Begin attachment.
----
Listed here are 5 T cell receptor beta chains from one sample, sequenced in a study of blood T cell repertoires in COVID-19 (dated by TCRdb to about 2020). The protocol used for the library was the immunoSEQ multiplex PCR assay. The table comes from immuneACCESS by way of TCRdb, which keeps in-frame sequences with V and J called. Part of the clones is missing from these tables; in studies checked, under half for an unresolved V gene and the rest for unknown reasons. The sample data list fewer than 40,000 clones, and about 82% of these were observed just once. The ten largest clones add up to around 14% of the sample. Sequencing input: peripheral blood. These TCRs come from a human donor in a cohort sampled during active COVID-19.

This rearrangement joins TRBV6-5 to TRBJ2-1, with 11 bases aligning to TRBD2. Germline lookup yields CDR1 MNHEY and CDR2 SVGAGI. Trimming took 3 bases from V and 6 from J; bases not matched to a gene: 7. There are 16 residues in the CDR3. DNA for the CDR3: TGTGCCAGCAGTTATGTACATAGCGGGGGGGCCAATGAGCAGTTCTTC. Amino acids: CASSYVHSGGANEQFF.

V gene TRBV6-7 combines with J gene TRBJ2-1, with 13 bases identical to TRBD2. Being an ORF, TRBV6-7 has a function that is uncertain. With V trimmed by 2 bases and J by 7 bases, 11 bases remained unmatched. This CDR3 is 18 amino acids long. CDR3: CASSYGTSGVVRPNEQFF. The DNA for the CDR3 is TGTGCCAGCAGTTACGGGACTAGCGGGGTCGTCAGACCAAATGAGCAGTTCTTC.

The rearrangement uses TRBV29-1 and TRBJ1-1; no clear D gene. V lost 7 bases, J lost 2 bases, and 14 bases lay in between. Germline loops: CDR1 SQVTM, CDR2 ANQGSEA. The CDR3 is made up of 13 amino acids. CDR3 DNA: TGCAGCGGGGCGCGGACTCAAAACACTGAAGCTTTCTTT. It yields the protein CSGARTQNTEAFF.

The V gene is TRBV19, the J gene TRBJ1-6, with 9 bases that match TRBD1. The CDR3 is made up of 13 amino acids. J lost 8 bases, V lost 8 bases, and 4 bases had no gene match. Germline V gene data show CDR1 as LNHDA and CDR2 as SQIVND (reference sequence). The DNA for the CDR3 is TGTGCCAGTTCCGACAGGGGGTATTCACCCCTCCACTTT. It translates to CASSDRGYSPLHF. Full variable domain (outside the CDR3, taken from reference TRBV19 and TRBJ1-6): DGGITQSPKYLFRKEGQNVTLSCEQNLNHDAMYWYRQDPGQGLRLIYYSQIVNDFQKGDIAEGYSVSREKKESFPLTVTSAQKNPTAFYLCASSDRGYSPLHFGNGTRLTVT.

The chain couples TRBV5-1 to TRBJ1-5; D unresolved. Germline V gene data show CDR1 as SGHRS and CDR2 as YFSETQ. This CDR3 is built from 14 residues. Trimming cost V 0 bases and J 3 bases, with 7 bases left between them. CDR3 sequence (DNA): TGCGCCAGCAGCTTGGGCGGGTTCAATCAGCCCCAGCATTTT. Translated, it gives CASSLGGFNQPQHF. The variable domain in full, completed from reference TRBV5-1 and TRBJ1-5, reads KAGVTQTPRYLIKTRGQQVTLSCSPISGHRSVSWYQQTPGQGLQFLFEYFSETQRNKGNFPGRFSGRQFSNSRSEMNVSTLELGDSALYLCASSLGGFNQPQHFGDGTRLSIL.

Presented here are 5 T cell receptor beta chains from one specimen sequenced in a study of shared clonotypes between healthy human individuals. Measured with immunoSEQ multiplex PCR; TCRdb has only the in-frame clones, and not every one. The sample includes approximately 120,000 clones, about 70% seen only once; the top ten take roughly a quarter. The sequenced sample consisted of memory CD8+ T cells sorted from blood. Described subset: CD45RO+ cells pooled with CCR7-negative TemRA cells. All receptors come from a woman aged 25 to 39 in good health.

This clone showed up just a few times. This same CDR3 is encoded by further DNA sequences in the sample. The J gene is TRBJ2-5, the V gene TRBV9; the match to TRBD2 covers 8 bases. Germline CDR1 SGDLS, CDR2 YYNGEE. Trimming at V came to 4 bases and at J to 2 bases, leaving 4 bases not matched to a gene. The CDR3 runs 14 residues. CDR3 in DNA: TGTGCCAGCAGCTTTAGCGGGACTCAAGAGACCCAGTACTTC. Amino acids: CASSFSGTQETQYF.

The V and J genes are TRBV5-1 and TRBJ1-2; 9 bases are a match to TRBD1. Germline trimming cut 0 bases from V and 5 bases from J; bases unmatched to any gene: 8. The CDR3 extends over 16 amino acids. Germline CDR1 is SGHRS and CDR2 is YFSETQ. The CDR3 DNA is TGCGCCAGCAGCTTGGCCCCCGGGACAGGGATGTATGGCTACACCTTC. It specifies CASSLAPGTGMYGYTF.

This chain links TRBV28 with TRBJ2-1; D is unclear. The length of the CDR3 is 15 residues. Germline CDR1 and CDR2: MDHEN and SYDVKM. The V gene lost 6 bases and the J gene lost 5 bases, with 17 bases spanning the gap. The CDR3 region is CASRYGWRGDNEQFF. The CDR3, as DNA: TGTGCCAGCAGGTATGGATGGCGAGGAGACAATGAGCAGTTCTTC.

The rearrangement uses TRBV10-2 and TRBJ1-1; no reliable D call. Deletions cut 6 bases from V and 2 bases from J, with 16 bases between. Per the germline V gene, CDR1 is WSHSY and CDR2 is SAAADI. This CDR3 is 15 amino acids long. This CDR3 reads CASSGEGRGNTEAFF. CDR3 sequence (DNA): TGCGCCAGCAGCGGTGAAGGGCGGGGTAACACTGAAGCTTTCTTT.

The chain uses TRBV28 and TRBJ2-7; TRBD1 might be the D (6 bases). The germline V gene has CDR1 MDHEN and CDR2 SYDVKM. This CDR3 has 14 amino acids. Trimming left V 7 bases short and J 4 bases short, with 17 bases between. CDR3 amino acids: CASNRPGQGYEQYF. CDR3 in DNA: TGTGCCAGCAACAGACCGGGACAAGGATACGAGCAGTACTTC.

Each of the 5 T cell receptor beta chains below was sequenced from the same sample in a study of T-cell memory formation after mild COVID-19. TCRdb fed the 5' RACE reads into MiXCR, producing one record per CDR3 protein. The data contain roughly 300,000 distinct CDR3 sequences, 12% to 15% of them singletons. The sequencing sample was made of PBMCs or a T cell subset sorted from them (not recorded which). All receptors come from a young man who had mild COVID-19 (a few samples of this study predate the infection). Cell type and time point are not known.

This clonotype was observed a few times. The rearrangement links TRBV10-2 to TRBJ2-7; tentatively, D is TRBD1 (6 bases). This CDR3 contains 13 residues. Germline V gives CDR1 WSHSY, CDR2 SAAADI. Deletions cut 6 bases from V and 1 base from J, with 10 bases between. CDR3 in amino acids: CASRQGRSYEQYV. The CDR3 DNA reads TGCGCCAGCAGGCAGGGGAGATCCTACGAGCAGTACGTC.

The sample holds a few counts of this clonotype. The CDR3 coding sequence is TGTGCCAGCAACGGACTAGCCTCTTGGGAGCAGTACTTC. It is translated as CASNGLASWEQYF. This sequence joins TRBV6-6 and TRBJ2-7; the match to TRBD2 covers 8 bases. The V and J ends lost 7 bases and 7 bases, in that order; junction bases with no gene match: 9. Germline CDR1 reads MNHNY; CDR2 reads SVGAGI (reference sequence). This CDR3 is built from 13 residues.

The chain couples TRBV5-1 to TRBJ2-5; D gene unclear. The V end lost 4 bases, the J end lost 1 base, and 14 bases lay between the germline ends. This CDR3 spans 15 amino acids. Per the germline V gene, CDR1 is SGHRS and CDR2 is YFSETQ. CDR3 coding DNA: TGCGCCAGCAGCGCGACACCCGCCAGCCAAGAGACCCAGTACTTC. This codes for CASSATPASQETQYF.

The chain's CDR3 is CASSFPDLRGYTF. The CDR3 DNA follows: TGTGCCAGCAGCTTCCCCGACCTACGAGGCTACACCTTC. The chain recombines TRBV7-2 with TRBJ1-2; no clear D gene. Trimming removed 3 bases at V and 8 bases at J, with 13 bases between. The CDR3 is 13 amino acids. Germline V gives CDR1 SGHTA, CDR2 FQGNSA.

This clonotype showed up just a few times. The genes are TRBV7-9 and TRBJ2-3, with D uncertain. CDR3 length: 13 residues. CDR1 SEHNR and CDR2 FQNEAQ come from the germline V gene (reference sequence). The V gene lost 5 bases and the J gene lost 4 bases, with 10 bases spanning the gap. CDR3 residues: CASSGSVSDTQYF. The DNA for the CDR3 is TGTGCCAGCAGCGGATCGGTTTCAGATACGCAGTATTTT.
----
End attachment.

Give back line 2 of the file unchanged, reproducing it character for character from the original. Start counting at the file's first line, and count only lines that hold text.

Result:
This rearrangement joins TRBV6-5 to TRBJ2-1, with 11 bases aligning to TRBD2. Germline lookup yields CDR1 MNHEY and CDR2 SVGAGI. Trimming took 3 bases from V and 6 from J; bases not matched to a gene: 7. There are 16 residues in the CDR3. DNA for the CDR3: TGTGCCAGCAGTTATGTACATAGCGGGGGGGCCAATGAGCAGTTCTTC. Amino acids: CASSYVHSGGANEQFF.